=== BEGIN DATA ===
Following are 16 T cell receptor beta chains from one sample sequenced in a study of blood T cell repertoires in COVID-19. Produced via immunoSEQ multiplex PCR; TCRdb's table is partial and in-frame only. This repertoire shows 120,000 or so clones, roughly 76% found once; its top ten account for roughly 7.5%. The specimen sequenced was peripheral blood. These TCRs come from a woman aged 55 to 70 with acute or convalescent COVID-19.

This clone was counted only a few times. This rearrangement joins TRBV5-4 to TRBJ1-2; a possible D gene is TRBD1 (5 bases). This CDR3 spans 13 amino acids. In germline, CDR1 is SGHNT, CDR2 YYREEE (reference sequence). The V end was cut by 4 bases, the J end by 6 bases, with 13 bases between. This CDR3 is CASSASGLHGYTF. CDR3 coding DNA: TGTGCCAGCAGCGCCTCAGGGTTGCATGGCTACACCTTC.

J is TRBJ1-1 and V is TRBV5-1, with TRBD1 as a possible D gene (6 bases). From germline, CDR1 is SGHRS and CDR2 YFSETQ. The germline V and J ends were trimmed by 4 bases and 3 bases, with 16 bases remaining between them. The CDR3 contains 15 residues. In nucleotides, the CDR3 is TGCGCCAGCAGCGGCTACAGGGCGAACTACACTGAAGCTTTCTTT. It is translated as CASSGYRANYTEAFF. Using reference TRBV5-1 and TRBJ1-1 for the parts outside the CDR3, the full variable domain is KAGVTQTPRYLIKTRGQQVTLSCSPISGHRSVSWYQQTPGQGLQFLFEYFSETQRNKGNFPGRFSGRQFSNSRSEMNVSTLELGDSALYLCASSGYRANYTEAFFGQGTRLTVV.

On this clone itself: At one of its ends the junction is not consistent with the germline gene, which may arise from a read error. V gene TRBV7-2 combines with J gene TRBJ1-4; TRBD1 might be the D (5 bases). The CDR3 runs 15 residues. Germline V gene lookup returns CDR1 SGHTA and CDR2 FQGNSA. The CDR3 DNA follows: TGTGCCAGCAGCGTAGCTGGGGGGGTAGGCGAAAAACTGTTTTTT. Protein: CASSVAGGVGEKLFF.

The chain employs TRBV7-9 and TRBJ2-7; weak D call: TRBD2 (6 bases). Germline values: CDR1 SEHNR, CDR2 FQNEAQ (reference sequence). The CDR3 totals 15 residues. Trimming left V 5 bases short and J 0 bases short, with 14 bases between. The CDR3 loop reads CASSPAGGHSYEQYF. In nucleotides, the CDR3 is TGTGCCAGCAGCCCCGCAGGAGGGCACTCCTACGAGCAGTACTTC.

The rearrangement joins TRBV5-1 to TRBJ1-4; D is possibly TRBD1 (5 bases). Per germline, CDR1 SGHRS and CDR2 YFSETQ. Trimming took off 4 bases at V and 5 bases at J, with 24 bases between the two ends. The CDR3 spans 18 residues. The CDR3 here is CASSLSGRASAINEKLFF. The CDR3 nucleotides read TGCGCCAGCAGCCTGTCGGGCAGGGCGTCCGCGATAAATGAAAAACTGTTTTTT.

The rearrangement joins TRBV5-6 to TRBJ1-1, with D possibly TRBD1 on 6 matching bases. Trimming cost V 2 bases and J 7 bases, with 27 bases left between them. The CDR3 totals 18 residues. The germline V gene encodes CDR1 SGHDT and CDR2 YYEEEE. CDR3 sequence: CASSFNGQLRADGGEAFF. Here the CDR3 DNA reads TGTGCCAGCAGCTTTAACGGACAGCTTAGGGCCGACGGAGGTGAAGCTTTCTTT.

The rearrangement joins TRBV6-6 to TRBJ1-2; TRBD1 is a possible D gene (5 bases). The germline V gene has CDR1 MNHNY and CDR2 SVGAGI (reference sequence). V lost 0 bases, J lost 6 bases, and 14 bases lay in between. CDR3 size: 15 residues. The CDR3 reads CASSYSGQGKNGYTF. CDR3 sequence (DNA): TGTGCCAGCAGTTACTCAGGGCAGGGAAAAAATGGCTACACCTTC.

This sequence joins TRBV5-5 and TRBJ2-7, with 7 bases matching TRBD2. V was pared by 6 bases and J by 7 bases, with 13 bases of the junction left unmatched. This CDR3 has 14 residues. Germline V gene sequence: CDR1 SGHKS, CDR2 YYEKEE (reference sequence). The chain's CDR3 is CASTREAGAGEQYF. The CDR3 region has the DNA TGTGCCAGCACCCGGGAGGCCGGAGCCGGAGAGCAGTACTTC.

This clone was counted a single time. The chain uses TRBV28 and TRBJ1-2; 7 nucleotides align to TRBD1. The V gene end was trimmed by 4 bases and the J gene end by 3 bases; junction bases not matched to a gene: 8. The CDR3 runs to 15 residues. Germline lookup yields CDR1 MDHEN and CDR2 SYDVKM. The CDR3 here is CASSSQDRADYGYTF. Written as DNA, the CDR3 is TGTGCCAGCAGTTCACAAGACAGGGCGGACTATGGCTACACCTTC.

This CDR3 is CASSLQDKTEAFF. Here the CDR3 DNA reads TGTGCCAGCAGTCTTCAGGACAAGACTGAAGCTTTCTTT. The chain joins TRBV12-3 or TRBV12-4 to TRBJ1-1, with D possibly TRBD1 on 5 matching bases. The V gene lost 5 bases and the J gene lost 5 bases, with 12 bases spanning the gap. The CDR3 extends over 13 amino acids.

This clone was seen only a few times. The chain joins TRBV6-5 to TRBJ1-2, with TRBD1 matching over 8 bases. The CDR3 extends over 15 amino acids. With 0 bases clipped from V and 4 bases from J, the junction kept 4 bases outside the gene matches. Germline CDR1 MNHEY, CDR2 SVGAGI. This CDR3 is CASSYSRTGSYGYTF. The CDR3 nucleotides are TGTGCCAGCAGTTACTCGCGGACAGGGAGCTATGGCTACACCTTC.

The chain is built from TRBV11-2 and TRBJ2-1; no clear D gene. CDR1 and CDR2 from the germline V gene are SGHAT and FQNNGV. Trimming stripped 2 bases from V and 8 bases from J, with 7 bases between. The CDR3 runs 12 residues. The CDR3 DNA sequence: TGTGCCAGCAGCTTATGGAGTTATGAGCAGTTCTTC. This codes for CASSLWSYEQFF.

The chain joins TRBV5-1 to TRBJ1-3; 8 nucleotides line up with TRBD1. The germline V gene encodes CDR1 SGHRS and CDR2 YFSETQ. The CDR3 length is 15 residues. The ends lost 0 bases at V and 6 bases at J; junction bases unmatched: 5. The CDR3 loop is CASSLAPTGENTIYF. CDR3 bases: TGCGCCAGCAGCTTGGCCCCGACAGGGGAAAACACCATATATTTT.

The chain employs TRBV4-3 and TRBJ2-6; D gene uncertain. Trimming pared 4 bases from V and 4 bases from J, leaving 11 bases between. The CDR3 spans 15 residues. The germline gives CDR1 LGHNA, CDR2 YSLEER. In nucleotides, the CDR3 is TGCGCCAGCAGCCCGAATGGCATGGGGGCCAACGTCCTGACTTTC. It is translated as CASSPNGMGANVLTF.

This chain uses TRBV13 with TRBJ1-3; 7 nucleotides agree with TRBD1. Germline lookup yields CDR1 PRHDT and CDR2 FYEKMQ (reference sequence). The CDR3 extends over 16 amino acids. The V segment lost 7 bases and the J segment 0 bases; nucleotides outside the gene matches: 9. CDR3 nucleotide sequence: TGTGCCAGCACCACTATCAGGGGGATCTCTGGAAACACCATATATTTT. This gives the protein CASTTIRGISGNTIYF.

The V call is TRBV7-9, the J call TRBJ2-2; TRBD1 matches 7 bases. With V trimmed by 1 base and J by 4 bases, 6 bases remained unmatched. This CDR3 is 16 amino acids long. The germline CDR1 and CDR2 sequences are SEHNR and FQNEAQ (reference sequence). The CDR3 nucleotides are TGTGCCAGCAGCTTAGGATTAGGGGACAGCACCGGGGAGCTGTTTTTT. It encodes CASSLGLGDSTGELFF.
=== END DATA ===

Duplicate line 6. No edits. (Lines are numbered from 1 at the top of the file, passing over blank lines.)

The rearrangement joins TRBV5-1 to TRBJ1-4; D is possibly TRBD1 (5 bases). Per germline, CDR1 SGHRS and CDR2 YFSETQ. Trimming took off 4 bases at V and 5 bases at J, with 24 bases between the two ends. The CDR3 spans 18 residues. The CDR3 here is CASSLSGRASAINEKLFF. The CDR3 nucleotides read TGCGCCAGCAGCCTGTCGGGCAGGGCGTCCGCGATAAATGAAAAACTGTTTTTT.